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How to Deal with Hard Times in Recovery

When people manage to walk away from alcohol or drugs it is going to usually mean that their life will improve significantly. The individual will have the chance to start again, and they will be in a good position to take their life in a positive direction. It is important to have realistic expectations though. Getting sober doesn’t mean that life is going to be all rosy from there on – in fact, it is almost certain that people will experience hard times in recovery.

Why Do People Experience Hard Times in Recovery?

There are people who do all the right things in recovery, but they still end up having to deal with things going wrong. This might seem a bit unfair until we understand that it is unreasonable to expect that life is always going to be good to us. All humans will experience good times as well as bad times, and there is no real way to get around this. The real goal of recovery, then, is not so much to be given a free pass for life, but to have the ability to deal with whatever comes our way.

If you become sober with the expectation that it is always going to be sunny days ahead, you are likely to be very disappointed. Life just isn’t like that for anyone. This type of expectation can actually be disastrous because it is almost certain to mean that the person will end up being disappointed. They might then use this disappointment as an excuse to return to addiction. It is vital that people have realistic expectations for recovery – things will almost certainly get better but there will be bad days as well as good.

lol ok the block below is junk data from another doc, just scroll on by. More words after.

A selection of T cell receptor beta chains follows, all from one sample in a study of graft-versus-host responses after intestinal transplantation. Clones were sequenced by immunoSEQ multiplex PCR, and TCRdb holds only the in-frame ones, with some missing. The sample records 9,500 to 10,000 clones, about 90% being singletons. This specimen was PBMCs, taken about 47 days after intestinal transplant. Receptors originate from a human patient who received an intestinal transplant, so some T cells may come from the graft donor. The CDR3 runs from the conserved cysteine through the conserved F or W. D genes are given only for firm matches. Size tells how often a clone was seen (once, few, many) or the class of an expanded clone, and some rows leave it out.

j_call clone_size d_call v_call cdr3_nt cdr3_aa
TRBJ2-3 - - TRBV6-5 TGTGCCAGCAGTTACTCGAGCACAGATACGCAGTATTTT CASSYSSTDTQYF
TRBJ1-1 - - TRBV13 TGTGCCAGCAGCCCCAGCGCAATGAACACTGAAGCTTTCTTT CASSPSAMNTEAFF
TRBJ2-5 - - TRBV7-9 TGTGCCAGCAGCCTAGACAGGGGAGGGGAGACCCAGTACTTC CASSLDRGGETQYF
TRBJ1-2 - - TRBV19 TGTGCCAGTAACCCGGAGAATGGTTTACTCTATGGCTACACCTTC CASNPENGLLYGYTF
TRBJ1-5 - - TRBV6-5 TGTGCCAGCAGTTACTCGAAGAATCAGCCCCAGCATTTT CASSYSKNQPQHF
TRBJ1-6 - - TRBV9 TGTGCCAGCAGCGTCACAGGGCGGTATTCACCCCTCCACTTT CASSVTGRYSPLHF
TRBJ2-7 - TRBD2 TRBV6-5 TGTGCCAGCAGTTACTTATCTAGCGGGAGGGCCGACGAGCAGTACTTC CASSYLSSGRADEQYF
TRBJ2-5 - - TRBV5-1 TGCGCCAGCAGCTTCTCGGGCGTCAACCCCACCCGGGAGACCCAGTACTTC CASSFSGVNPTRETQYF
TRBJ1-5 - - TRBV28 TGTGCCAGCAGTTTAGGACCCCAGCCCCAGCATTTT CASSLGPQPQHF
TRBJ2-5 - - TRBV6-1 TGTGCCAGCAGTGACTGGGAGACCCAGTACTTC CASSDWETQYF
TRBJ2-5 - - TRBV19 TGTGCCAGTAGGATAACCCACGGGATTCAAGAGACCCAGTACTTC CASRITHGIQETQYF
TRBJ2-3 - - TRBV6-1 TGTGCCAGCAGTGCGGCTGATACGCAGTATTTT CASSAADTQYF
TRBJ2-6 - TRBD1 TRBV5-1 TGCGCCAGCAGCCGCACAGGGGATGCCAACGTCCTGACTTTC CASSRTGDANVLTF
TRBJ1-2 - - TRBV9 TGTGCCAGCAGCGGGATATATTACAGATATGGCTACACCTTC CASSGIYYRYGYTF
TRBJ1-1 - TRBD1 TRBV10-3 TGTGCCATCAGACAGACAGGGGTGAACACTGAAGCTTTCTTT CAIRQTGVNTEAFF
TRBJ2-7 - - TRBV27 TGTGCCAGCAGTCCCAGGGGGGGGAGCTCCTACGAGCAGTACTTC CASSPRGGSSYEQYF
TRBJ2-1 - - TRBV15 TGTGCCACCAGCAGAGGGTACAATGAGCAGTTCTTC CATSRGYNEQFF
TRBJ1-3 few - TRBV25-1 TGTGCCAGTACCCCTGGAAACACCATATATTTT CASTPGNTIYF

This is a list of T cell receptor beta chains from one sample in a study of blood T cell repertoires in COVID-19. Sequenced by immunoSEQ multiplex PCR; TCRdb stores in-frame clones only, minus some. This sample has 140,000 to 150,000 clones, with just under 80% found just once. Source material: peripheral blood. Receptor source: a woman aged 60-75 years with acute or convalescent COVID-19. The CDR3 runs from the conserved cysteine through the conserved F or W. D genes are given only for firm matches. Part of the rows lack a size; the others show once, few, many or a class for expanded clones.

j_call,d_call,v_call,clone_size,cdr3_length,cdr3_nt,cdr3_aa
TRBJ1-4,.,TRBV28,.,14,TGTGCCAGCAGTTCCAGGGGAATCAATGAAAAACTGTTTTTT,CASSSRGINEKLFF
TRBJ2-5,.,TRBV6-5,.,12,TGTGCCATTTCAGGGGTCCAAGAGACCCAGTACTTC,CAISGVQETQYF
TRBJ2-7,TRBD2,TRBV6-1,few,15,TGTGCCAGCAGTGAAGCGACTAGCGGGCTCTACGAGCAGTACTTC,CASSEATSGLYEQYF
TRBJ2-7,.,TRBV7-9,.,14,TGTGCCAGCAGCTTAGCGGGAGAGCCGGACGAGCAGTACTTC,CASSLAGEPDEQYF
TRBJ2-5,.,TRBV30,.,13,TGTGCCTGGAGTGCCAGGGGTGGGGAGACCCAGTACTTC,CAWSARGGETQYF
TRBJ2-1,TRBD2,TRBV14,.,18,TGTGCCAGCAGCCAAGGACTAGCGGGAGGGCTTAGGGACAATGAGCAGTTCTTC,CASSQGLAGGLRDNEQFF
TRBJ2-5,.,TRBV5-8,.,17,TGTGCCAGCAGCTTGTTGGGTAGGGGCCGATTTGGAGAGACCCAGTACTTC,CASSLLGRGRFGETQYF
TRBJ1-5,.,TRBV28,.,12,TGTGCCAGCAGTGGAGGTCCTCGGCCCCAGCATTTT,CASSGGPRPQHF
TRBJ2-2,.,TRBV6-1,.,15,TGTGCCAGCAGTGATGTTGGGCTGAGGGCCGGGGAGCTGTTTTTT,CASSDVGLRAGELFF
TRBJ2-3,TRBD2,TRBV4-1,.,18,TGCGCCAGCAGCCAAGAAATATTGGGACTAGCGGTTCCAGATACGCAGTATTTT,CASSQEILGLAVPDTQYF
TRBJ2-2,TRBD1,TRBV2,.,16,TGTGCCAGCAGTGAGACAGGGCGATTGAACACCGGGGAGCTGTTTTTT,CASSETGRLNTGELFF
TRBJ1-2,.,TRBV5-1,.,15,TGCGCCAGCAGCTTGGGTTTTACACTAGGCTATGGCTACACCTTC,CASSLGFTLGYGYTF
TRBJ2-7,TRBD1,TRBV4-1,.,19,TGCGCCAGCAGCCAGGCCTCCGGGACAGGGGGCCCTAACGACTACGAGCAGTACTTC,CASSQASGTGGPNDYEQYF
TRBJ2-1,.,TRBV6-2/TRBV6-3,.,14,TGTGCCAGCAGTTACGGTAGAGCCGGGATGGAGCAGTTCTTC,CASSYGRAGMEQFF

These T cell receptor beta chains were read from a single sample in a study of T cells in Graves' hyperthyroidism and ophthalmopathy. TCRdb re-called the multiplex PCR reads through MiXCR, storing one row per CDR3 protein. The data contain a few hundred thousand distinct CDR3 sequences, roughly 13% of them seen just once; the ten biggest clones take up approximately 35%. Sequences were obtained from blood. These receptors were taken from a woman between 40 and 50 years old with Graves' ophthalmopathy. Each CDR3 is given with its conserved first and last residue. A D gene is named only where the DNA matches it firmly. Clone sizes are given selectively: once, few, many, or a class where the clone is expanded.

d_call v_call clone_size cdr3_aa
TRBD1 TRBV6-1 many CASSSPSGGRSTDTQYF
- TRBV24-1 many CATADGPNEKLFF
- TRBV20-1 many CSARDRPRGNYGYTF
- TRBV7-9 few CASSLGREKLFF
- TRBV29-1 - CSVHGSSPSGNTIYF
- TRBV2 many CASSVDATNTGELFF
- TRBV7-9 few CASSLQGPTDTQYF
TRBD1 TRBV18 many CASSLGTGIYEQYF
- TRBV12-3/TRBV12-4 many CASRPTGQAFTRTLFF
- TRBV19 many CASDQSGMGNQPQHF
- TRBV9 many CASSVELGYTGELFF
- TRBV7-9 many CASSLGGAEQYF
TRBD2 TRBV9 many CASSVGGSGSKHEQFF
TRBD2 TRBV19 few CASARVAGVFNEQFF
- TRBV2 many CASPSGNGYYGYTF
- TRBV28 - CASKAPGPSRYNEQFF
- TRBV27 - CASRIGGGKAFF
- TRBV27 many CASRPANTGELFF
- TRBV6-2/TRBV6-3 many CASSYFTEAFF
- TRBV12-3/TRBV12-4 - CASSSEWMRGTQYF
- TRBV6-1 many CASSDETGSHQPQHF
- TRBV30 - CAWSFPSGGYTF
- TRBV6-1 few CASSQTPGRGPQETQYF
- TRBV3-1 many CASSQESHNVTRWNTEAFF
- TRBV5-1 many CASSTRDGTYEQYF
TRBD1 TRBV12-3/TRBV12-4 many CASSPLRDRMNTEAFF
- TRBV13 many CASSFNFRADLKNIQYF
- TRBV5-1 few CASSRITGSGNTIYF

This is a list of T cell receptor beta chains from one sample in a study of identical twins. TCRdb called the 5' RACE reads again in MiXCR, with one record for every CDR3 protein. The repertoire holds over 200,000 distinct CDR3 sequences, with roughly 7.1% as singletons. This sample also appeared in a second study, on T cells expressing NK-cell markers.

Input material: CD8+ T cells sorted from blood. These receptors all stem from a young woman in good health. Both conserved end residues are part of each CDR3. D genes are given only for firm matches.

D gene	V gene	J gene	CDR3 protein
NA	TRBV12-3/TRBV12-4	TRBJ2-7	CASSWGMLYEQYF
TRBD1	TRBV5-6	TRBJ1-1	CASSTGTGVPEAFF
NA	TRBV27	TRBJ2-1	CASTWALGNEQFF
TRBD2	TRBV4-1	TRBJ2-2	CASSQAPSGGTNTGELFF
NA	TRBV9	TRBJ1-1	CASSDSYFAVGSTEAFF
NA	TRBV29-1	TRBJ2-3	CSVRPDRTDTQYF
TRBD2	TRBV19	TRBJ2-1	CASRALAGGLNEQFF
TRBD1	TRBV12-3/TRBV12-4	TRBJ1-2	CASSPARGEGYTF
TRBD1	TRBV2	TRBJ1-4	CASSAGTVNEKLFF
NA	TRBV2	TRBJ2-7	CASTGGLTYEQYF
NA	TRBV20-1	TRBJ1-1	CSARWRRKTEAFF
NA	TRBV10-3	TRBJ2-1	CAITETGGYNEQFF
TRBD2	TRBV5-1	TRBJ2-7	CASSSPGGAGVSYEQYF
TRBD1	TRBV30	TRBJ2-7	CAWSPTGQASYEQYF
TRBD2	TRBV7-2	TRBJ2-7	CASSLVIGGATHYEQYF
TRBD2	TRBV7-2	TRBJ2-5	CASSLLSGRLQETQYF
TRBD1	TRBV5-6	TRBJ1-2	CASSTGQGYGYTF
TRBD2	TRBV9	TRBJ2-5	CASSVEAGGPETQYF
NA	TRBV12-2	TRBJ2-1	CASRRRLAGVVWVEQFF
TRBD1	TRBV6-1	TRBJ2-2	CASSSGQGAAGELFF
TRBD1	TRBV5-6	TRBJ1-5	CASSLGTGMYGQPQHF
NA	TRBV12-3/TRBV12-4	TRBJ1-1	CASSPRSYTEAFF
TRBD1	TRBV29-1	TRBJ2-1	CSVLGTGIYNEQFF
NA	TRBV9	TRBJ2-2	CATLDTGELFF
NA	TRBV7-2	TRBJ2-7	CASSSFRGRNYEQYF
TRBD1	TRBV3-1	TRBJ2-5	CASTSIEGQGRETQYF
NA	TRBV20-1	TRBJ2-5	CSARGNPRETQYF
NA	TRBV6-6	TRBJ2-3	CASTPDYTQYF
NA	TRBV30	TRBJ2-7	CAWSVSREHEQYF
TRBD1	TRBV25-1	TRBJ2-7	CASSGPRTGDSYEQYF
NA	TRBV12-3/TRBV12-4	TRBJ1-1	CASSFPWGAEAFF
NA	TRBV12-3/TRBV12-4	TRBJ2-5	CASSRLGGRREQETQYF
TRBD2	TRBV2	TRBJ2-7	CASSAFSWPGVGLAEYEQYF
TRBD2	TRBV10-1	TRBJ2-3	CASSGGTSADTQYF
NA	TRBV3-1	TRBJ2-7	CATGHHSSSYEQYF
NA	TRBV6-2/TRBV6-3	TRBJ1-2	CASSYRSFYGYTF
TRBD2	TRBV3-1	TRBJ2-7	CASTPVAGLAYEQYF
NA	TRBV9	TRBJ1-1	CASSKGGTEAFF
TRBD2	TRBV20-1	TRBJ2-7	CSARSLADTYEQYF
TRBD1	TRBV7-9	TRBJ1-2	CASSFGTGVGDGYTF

Unnecessarily Hard Times in Recovery

There are different types of hard times that people will experience in recovery. There are the hard times that occur because of events outside of our control. We have no real control over the economy and we cannot stop loved ones becoming sick or dying on us. There is also likely to be times when we face failure even though we have tried our very best. Of course, there is also another type of hard time that occurs because of our own actions. These are the unnecessary hard times that could have been avoided.

A problem that people can have in recovery is distinguishing between the hard times that are of our own making and those that are beyond our control. This is summed up in the serenity prayer:

God grant me the serenity,

To accept the things I cannot change,

Change the things I can,

And the wisdom to know the difference.

It can take time, but it is important that people in recovery learn to distinguish between the things within their control and the things outside of their control.

Things That Can Go Wrong in Recovery

Many things can go wrong in recovery that we have no real control over, things like:

  • losing our job due to a downturn in the economy
  • being caught up in a natural disaster
  • a loved one becoming sick or dying
  • it could rain every day for weeks on end
  • becoming seriously ill
  • developing a metal health problem
  • becoming the victim of a crime
  • failing to get the job we really wanted
  • being rejected in romance